Reporter Randal Archibold, who has led the paper's slanted, whitewashed coverage of Arizona's fierce illegal immigration fight, again focused the feelings of the minority, not the majority of Americans, talking to Latinos in Phoenix for Friday's "Arizona Law Is Stoking Unease Among Latinos ." His concluding verdict: "...many Latinos remain unconvinced."
Among those Archibold interviewed was someone who "spray painted himself white and wrote on his body, 'Am I reasonably suspicious?'" (Monica Almeida captured the image for the Times.) Who could fail to be swayed by such an argument?
When Gov. Jan Brewer signed Arizona's new immigration enforcement law, giving police departments broad power to make immigration checks, she sought to allay concerns from Hispanic citizens and legal residents that they would be singled out for scrutiny.
"We have to trust our law enforcement," Ms. Brewer said. "It's simple reality. Police officers are going to be respectful. They understand what their jobs are. They've taken an oath, and racial profiling isn't legal."
Those words ring hollow to many Latinos, including Jesus Ruiz, 25, a college student in Mesa, Ariz., who, like many Latinos here, believes that all too often the police view them suspiciously and single them out for what they consider questionable stops or harassment.
In one stop in 2004, Mr. Ruiz said, an officer pulled him over for speeding 10 miles over the limit and went on to question him on where he was going to school and whether he lived with his parents, and finally asked for his Social Security number.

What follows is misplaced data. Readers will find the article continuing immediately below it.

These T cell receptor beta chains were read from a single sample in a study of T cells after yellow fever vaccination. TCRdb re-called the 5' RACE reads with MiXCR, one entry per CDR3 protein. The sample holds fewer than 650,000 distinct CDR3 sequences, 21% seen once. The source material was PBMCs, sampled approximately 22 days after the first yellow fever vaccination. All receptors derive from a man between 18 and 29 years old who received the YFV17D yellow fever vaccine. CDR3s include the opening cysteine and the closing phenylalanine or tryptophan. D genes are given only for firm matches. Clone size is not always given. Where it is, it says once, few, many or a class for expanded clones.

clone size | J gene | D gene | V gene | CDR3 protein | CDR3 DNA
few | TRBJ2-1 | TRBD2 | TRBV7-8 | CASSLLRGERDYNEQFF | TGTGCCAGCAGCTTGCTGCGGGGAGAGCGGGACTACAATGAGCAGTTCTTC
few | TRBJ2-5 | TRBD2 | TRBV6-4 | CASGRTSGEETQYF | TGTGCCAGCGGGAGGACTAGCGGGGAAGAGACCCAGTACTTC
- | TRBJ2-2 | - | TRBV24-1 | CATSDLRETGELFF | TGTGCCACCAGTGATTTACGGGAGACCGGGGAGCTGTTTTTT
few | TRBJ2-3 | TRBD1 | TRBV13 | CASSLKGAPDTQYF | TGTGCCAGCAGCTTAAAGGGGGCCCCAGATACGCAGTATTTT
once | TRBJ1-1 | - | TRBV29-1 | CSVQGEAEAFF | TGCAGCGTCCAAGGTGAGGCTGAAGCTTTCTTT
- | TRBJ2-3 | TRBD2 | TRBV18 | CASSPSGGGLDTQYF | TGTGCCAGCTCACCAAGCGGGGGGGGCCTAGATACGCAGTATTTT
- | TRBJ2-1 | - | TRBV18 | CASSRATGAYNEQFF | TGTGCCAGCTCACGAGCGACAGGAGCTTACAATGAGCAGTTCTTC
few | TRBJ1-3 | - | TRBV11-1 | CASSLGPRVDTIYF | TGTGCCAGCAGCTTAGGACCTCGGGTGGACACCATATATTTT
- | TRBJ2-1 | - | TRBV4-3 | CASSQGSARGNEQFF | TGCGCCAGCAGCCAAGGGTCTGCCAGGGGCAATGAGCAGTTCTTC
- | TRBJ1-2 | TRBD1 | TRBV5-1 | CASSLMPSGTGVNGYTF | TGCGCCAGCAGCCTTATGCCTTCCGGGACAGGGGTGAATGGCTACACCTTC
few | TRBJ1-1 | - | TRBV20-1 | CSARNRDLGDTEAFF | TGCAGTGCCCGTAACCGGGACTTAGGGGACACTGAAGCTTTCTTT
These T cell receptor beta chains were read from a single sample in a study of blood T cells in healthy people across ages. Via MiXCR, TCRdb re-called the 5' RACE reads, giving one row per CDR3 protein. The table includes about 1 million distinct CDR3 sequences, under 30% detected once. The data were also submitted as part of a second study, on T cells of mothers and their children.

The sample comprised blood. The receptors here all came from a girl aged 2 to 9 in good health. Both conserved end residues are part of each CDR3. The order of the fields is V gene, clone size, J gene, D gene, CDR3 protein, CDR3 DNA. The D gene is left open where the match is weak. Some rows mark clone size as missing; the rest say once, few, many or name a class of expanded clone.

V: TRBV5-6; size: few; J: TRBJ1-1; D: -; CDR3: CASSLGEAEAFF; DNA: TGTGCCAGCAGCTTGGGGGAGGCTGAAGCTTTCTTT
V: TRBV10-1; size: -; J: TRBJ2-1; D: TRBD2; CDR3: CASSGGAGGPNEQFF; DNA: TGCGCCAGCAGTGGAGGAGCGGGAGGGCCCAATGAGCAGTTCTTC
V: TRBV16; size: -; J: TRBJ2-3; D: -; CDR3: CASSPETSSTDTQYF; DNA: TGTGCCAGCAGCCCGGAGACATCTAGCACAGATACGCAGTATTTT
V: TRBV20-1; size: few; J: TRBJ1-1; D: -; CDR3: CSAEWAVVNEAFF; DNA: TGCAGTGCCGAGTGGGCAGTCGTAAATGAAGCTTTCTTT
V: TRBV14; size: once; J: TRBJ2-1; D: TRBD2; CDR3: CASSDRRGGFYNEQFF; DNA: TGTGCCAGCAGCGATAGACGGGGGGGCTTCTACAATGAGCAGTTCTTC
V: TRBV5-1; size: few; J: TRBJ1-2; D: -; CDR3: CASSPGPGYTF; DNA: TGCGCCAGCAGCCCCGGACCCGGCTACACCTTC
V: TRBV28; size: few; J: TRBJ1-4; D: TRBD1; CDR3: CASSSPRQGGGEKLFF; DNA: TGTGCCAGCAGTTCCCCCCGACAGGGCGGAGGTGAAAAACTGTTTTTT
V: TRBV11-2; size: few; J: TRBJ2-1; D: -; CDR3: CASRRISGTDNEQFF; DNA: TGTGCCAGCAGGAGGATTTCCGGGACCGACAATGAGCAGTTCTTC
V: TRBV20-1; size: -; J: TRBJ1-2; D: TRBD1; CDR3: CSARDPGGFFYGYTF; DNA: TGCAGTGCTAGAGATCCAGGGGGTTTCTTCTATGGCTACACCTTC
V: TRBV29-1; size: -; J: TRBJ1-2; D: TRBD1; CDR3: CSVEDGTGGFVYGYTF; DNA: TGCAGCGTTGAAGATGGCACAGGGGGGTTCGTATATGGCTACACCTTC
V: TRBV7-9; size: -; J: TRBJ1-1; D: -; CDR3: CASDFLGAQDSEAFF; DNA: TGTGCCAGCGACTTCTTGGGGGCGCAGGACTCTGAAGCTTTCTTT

"I was thinking, is he supposed to be asking me for that and all these questions for a speeding ticket?" said Mr. Ruiz, who spray painted himself white and wrote on his body, "Am I reasonably suspicious?" at a recent protest against the new law, which goes into effect in late July.
But it is not just young people.
Archibold then told an anecdote from a Phoenix judge who has been pulled over twice for traffic infractions, but not given a ticket, which somehow adds up to...something or other.
Judge Jose Padilla of Maricopa County Superior Court in Phoenix, says that twice since he became a judge in 2006, the police have pulled him over, alleging minor traffic infractions. Even though Judge Padilla, 60, did not disclose his occupation, he ended up not receiving a ticket. He said his complaints to the police department led to sensitivity training for the officers.
Though the law isn't even being enforced yet, Archibold managed to collect reports of immigrant harassment:
Already, he said, there are anecdotal reports that some police departments in the state are asking people for their papers. He said his department had received a picture of a patrol car near a Border Patrol vehicle, as if proximity proved that officers were already collaborating to carry out the law.
Between rehashing recent incidents showing "tensions between law enforcement and some Latinos" in Arizona, talk of lawsuits and "roundups" of illegals, and a cameo by Sheriff Joe Arpaio, Archibold didn't get to any supporters of the law (who are the clear majority both in Arizona and nationwide) until paragraph 31 out of 37).
Still, many Arizonans who support the law believe racial profiling concerns are overblown or a smokescreen to hide a belief that borders should be wide open.
Archibold concluded with this less than shocking statement: "But many Latinos remain unconvinced."
A sidebar article by Larry Rohter (a fiercely pro-Obama reporter  from the 2008 campaign) offered the less than earth-shattering news that some leftist musicians are boycotting Arizona in protest of the law, led by Zach de la Rocha of Rage Against the Machine.